3) We hear nasty rumors sometimes about the pill causing infertility, but science has shown that to be the stuff of myth. Actually, if you’re worried about your fertility—current or future—the best thing you can do is get screened for STIs. Take Chlamydia, for example—somewhere in the neighborhood of three million Americans are infected with it each year. STIs like Chlamydia or Gonorrhea, if left undiagnosed and untreated, can cause scarring in the tubes connecting your ovaries and uterus and make it hard to get pregnant later.
4) Some STIs don’t have any symptoms, so you can’t always tell if you (or someone you want to sleep with) have one. Do you see where we’re going with this?
5) Oral sex is not a free pass. Or rather—oh, puns!—it can be a free pass to STI transmission. So always use a condom or a dental dam for oral sex if you don’t know your partner’s status.
Speaking of knowing your partner’s status, there is actually (would we joke about this?) an app for that. In fact, we know of at least two—Qpid.me and ChecMate—that help make sharing your status easier.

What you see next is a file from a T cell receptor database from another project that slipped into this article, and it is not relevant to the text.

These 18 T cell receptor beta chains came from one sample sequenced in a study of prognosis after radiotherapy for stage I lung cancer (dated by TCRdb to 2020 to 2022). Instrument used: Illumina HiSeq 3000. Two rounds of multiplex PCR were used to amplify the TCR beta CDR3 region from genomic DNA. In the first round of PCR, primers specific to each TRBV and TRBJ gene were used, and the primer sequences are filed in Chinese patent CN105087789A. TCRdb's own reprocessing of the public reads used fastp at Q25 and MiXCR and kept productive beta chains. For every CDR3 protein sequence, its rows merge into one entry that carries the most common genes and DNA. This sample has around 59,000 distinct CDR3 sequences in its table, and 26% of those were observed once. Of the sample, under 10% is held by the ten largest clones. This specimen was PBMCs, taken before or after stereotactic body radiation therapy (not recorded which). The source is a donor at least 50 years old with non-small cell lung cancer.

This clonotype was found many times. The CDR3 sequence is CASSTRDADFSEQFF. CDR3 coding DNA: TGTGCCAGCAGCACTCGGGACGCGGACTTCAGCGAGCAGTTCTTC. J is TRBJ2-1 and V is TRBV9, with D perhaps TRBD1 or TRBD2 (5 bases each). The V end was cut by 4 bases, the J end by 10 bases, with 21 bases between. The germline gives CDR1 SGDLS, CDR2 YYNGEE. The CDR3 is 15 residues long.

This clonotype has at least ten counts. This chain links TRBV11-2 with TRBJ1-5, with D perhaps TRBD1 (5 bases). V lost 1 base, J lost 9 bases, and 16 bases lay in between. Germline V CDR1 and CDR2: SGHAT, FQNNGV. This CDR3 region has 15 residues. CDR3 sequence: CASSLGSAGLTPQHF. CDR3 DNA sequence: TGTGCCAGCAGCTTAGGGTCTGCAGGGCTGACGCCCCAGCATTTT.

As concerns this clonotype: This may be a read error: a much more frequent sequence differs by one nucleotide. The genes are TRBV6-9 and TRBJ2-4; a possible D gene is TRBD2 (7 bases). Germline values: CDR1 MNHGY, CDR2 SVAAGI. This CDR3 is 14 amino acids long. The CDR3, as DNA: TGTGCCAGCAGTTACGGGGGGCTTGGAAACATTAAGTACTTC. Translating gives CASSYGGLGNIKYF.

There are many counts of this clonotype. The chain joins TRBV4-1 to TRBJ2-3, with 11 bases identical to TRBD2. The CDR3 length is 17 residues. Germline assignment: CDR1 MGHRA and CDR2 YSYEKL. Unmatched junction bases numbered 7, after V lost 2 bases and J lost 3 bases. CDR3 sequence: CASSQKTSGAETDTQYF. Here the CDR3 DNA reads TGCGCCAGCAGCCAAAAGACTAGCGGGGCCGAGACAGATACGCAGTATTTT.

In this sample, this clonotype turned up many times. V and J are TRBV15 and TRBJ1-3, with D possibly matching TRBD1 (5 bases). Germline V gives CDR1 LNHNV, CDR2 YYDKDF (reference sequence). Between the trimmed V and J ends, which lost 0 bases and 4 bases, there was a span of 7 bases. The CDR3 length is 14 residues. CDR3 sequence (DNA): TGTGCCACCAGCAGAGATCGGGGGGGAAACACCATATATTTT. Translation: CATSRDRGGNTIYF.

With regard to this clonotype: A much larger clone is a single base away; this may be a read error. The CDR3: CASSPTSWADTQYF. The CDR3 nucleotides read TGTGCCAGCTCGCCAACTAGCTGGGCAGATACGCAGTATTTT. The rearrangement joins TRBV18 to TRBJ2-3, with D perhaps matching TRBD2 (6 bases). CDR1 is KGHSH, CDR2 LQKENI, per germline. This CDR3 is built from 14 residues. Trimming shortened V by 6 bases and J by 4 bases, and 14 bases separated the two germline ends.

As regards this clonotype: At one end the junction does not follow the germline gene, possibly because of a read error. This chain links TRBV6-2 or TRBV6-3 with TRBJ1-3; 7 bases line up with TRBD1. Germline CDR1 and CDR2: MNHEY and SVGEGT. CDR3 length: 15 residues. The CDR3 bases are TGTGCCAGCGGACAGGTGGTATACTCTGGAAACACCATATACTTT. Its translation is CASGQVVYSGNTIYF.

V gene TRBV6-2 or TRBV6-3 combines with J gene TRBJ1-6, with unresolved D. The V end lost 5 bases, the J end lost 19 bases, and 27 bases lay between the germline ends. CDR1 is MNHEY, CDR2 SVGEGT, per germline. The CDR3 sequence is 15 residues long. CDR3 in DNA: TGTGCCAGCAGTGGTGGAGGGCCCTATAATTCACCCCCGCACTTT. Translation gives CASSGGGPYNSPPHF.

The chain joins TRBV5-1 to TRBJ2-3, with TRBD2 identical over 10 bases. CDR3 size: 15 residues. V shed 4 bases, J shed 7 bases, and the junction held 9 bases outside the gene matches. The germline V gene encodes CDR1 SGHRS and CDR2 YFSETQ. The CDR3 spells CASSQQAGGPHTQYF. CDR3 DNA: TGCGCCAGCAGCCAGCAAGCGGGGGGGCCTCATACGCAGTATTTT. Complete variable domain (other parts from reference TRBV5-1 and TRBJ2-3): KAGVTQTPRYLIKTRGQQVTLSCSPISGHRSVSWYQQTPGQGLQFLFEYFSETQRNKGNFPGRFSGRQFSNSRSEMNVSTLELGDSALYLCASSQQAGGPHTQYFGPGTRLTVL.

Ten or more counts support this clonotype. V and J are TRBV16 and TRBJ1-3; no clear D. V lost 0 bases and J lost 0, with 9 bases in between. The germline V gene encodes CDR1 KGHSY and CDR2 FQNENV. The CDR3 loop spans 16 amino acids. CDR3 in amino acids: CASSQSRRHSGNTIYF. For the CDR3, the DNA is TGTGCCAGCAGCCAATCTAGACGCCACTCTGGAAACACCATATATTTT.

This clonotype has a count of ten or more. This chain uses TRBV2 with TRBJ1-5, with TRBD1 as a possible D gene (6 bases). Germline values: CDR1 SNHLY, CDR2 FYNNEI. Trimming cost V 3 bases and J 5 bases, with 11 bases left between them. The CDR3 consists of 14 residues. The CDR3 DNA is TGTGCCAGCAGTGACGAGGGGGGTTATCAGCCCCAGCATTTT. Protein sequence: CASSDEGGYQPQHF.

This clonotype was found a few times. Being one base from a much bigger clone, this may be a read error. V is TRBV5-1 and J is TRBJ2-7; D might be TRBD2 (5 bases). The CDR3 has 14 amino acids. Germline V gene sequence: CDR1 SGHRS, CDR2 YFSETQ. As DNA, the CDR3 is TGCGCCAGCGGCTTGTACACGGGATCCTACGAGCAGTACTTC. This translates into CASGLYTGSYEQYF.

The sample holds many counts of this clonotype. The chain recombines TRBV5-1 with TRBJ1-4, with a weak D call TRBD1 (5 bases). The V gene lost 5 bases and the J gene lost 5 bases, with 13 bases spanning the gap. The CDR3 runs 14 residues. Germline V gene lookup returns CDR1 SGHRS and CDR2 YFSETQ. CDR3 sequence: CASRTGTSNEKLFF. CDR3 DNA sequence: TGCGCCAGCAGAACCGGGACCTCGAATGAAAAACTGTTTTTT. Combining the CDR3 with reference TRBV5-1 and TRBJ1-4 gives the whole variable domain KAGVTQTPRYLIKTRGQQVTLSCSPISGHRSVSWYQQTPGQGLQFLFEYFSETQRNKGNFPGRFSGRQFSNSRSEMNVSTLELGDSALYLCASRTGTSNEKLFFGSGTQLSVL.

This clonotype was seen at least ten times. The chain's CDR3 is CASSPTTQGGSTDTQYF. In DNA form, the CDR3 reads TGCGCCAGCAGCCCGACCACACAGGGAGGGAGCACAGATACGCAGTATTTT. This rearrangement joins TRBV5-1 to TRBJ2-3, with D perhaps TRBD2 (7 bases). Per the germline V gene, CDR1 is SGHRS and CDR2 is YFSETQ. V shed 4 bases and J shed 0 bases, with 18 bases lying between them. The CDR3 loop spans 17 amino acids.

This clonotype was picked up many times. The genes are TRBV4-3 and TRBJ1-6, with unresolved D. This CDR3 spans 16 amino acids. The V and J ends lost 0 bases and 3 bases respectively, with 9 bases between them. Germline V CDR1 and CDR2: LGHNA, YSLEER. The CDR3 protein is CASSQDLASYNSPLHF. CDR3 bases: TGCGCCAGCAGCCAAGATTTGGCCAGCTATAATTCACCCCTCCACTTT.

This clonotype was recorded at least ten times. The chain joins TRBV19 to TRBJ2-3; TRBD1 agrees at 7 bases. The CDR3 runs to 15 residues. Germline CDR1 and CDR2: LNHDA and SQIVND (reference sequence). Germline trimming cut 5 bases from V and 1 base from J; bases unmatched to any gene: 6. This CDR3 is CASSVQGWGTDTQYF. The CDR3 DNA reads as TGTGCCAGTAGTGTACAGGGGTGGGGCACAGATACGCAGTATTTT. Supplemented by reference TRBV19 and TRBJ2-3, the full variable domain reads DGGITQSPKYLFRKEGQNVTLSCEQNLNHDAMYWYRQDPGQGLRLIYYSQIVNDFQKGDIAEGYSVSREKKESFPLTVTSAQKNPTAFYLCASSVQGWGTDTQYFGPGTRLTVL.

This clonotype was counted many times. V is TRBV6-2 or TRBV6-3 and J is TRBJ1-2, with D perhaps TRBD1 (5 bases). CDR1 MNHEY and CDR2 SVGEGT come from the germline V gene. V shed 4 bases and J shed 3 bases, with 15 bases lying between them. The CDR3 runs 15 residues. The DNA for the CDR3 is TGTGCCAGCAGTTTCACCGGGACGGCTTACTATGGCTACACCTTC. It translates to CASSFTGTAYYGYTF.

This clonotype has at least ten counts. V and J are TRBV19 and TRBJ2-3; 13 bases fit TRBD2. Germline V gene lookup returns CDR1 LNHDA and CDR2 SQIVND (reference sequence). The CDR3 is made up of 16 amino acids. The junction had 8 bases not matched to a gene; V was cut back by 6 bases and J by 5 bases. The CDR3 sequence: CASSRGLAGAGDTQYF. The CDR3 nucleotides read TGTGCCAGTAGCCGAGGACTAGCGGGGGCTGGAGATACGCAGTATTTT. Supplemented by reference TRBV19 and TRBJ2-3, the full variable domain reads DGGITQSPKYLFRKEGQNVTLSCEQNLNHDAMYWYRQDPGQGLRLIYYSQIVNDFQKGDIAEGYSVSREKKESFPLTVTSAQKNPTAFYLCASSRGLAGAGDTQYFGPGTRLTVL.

If this is all old news for you, pass it on to a friend. Don’t feel like scrolling up? Here’s that GYT link again. And check back here for our next Method Monday—we’ll be posting about that magic method that protects against both pregnancy and STIs…condoms.
Sex advice and a road trip? (Sign us up.) Savage U kicked off Tuesday with a visit to the University of Maryland. A choice excerpt from a random conversation with a guy waiting to get tested for STIs at the school health center:
Dan Savage: “What kind of safety precautions do you take with [your girlfriend]? …do you use condoms?”
Mike (guy in the waiting room): “I don’t.”
Lauren (Dan’s travel companion): “Is she on the pill?”